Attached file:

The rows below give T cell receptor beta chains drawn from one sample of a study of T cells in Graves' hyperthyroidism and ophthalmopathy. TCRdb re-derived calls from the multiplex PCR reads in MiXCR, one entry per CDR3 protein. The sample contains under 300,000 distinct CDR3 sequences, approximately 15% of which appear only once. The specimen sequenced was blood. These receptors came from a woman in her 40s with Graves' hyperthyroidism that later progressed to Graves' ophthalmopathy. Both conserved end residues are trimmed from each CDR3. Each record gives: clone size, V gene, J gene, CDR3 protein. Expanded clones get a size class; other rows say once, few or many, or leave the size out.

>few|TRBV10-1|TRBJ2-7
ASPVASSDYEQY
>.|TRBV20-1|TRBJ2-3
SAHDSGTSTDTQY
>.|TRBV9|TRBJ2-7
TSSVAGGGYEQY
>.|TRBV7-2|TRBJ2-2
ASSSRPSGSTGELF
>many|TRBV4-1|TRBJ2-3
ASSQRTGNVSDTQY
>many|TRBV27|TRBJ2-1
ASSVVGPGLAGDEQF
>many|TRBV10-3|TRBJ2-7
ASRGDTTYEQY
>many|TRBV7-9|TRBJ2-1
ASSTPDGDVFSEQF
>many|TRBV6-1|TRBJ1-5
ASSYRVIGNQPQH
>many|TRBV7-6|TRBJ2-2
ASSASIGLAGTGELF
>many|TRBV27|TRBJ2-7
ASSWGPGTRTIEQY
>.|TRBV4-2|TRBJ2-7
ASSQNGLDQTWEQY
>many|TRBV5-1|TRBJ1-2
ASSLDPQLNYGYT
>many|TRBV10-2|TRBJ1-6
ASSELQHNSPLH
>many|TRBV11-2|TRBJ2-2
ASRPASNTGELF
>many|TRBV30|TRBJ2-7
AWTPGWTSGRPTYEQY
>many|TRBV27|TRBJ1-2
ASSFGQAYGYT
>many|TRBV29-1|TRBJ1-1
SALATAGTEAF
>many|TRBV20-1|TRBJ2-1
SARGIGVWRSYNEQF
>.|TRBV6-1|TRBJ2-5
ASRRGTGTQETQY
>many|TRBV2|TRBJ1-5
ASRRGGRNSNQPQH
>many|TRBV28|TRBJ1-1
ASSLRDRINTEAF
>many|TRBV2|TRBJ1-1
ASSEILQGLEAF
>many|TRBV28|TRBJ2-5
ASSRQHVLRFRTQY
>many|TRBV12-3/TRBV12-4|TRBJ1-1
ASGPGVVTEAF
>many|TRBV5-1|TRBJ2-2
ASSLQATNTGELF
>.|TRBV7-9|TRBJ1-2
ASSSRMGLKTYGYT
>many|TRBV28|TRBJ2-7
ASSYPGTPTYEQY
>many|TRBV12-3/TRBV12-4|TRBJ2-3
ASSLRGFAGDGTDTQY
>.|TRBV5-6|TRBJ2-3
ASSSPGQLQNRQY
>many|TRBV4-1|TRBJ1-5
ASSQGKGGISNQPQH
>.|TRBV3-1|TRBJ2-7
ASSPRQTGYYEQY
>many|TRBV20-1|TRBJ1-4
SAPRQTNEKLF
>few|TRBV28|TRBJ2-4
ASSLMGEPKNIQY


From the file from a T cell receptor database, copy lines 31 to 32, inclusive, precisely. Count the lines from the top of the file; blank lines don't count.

ASRPASNTGELF
>many|TRBV30|TRBJ2-7